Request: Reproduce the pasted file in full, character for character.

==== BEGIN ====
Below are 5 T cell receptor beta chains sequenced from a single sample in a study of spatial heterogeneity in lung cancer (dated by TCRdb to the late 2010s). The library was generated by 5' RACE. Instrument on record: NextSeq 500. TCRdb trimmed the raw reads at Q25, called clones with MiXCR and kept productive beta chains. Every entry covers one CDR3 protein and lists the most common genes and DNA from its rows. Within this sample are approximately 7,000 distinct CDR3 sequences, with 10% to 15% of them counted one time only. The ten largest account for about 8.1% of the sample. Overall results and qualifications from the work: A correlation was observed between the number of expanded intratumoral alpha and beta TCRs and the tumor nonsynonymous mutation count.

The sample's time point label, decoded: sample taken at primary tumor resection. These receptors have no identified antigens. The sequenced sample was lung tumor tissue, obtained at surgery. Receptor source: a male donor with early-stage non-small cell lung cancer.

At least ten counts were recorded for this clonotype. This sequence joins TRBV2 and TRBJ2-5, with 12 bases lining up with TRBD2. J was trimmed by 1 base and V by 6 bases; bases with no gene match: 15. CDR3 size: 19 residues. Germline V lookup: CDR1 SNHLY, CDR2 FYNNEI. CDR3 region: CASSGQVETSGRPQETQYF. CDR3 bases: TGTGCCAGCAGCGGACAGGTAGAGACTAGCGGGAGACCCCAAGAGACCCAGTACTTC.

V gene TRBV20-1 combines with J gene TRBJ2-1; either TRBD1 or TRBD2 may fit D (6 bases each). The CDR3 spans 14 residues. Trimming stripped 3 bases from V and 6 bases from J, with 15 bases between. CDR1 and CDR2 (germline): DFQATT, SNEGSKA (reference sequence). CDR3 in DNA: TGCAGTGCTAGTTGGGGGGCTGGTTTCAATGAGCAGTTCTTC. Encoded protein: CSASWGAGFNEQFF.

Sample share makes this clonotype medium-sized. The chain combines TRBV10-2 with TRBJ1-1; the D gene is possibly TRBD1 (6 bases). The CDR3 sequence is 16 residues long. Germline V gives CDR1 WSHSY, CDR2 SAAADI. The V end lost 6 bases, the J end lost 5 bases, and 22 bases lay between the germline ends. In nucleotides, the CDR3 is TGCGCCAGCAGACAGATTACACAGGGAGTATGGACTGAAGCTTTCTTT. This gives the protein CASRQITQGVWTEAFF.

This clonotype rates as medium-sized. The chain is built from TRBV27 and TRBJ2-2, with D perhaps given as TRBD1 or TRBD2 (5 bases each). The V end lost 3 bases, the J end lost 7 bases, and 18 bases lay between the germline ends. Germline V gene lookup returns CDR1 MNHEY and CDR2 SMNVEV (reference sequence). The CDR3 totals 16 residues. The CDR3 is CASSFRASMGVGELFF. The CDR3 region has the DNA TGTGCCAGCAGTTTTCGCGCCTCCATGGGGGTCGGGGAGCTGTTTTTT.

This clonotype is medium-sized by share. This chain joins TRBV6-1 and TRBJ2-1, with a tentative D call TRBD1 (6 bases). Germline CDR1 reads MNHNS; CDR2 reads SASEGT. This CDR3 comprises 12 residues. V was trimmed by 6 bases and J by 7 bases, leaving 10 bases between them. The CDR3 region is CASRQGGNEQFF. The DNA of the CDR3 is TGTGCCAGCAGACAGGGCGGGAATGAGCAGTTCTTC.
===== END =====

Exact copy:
Below are 5 T cell receptor beta chains sequenced from a single sample in a study of spatial heterogeneity in lung cancer (dated by TCRdb to the late 2010s). The library was generated by 5' RACE. Instrument on record: NextSeq 500. TCRdb trimmed the raw reads at Q25, called clones with MiXCR and kept productive beta chains. Every entry covers one CDR3 protein and lists the most common genes and DNA from its rows. Within this sample are approximately 7,000 distinct CDR3 sequences, with 10% to 15% of them counted one time only. The ten largest account for about 8.1% of the sample. Overall results and qualifications from the work: A correlation was observed between the number of expanded intratumoral alpha and beta TCRs and the tumor nonsynonymous mutation count.

The sample's time point label, decoded: sample taken at primary tumor resection. These receptors have no identified antigens. The sequenced sample was lung tumor tissue, obtained at surgery. Receptor source: a male donor with early-stage non-small cell lung cancer.

At least ten counts were recorded for this clonotype. This sequence joins TRBV2 and TRBJ2-5, with 12 bases lining up with TRBD2. J was trimmed by 1 base and V by 6 bases; bases with no gene match: 15. CDR3 size: 19 residues. Germline V lookup: CDR1 SNHLY, CDR2 FYNNEI. CDR3 region: CASSGQVETSGRPQETQYF. CDR3 bases: TGTGCCAGCAGCGGACAGGTAGAGACTAGCGGGAGACCCCAAGAGACCCAGTACTTC.

V gene TRBV20-1 combines with J gene TRBJ2-1; either TRBD1 or TRBD2 may fit D (6 bases each). The CDR3 spans 14 residues. Trimming stripped 3 bases from V and 6 bases from J, with 15 bases between. CDR1 and CDR2 (germline): DFQATT, SNEGSKA (reference sequence). CDR3 in DNA: TGCAGTGCTAGTTGGGGGGCTGGTTTCAATGAGCAGTTCTTC. Encoded protein: CSASWGAGFNEQFF.

Sample share makes this clonotype medium-sized. The chain combines TRBV10-2 with TRBJ1-1; the D gene is possibly TRBD1 (6 bases). The CDR3 sequence is 16 residues long. Germline V gives CDR1 WSHSY, CDR2 SAAADI. The V end lost 6 bases, the J end lost 5 bases, and 22 bases lay between the germline ends. In nucleotides, the CDR3 is TGCGCCAGCAGACAGATTACACAGGGAGTATGGACTGAAGCTTTCTTT. This gives the protein CASRQITQGVWTEAFF.

This clonotype rates as medium-sized. The chain is built from TRBV27 and TRBJ2-2, with D perhaps given as TRBD1 or TRBD2 (5 bases each). The V end lost 3 bases, the J end lost 7 bases, and 18 bases lay between the germline ends. Germline V gene lookup returns CDR1 MNHEY and CDR2 SMNVEV (reference sequence). The CDR3 totals 16 residues. The CDR3 is CASSFRASMGVGELFF. The CDR3 region has the DNA TGTGCCAGCAGTTTTCGCGCCTCCATGGGGGTCGGGGAGCTGTTTTTT.

This clonotype is medium-sized by share. This chain joins TRBV6-1 and TRBJ2-1, with a tentative D call TRBD1 (6 bases). Germline CDR1 reads MNHNS; CDR2 reads SASEGT. This CDR3 comprises 12 residues. V was trimmed by 6 bases and J by 7 bases, leaving 10 bases between them. The CDR3 region is CASRQGGNEQFF. The DNA of the CDR3 is TGTGCCAGCAGACAGGGCGGGAATGAGCAGTTCTTC.